The Memorandum comes on the heels of the passage of the National Defense Authorization Act of 2021 in January, and with it the Corporate Transparency Act (CTA).[5] The CTA establishes a database to facilitate information-sharing among law enforcement agencies, national security agencies, financial institutions and the Financial Crimes Enforcement Network (FinCEN) of the Department of the Treasury to combat money laundering and other financial crimes. It does so by establishing new federal beneficial ownership reporting requirements for certain U.S. domiciled or active entities, including foreign entities that operate in the U.S., and directs the creation of a federal database to house the beneficial ownership information collected. The beneficial ownership database is a key focus of the administration. President Biden’s Memorandum seeks recommendations on strategies to “robustly implement[]” the new beneficial owner reporting requirements. The administration’s recent budget proposal sought an additional $60 million in funding for the initiative — roughly 50% above what was enacted last year. The Memorandum also seeks to build upon the Department of Justice’s Kleptocracy Asset Recovery Initiative, which since 2019 has facilitated the repatriation of nearly $1.5 billion of stolen assets to their countries of origin.

The Memorandum follows the earlier passage of the Anti-Money Laundering Act of 2020 (AMLA), an overhaul of U.S. anti-money laundering laws that establishes a new whistleblower reward program at the Department of the Treasury. To incentivize reporting of violations of the Bank Secrecy Act (BSA), the new program offers voluntary whistleblowers up to 30% of the total funds recovered by the Treasury over $1 million, if recovered through a judicial or administrative action brought under the BSA.[6]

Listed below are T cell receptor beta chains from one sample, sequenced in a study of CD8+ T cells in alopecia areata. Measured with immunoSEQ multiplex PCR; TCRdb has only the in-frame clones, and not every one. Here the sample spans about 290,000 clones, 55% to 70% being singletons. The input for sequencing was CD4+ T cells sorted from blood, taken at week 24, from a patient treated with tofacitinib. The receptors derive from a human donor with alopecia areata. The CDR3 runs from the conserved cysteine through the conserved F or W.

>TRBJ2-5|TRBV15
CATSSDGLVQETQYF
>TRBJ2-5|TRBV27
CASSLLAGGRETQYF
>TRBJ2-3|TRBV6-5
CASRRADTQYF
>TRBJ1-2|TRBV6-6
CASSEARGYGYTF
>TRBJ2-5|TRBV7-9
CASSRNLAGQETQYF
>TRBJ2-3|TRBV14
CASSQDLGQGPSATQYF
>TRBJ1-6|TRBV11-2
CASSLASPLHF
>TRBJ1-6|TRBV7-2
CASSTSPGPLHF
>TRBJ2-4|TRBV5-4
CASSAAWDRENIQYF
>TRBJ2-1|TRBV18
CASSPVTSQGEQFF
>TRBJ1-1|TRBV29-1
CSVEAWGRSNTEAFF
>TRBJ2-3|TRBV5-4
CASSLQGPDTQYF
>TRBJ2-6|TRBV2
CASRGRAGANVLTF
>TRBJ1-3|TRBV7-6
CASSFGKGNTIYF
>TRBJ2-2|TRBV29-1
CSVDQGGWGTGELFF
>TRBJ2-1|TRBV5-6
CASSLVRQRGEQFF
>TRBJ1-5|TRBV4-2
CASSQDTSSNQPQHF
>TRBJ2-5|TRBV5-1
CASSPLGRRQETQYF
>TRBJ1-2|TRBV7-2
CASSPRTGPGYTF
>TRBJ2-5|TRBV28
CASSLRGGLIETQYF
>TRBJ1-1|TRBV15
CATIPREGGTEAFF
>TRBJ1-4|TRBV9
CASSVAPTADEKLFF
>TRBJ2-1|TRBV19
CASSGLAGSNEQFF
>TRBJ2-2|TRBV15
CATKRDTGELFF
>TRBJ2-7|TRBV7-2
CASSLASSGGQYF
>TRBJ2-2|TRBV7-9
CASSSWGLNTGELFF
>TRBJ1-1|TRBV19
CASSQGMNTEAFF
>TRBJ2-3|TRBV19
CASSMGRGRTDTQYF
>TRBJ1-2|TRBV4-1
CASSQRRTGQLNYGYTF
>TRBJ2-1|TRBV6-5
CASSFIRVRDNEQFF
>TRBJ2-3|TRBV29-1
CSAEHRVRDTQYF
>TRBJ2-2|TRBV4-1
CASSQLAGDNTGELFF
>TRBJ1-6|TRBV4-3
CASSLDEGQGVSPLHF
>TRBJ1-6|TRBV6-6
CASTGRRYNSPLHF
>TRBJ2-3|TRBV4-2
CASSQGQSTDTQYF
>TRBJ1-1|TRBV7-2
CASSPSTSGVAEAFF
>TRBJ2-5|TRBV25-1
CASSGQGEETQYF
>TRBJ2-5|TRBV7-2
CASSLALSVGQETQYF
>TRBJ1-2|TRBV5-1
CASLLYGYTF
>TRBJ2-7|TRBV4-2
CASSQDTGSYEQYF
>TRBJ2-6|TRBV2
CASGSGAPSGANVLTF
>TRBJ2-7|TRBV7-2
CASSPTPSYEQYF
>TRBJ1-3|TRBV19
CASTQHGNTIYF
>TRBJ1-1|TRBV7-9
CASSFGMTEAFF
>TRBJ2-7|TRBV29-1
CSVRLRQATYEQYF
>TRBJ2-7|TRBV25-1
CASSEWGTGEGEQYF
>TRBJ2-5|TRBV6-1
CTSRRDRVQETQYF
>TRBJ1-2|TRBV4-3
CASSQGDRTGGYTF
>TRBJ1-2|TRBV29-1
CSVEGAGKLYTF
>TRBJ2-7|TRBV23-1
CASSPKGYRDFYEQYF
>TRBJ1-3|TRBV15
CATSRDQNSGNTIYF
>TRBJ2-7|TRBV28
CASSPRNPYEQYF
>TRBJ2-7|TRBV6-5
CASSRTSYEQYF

The Memorandum, with its clear emphasis on increased coordination, cooperation and enforcement, in conjunction with Congress’ increased focus on anticorruption issues, likely signals increased enforcement actions and prosecutions for corruption and financial crimes. Companies and their boards of directors should remain alert to creating and maintaining a culture that emphasizes anticorruption compliance and training; assessing their financial crimes risks; and assuring adherence to the full range of such laws, including foreign corrupt practices, money laundering, sanctions and anti-boycott laws. 


[1] The White House, Memorandum on Establishing the Fight Against Corruption as a Core United States National Security Interest, June 3, 2021, available at https://www.whitehouse.gov/briefing-room/presidential-actions/2021/06/03/memorandum-on-establishing-the-fight-against-corruption-as-a-core-united-states-national-security-interest/.

[2] The White House, Statement by President Joseph R. Biden, Jr. on the National Security Study Memorandum on the Fight Against Corruption, June 3, 2021, available at https://www.whitehouse.gov/briefing-room/statements-releases/2021/06/03/statement-by-president-joseph-r-biden-jr-on-the-national-security-study-memorandum-on-the-fight-against-corruption/.

[3] These agencies include the Office of the Vice President, the Department of State, the Department of the Treasury, the Department of Defense, the Department of Justice, the Department of Commerce, the Department of Energy, the Department of Homeland Security, the Office of Management and Budget, the United States Mission to the United Nations, the Office of the Director of National Intelligence, the Central Intelligence Agency, the Office of the Chairman of the Joint Chiefs of Staff, the United States Agency for International Development, and the National Security Agency.

[4] See The White House, Background Press Call by Senior Administration Officials on the Fight Against Corruption, June 3, 2021, available at https://www.whitehouse.gov/briefing-room/press-briefings/2021/06/03/background-press-call-by-senior-administration-officials-on-the-fight-against-corruption/.

[5] National Defense Authorization Act for Fiscal Year 2021, https://www.congress.gov/bill/116th-congress/house-bill/6395

[6] 31 U.S.C. § 5323.

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DISCLAIMER: Because of the generality of this update, the information provided herein may not be applicable in all situations and should not be acted upon without specific legal advice based on particular situations.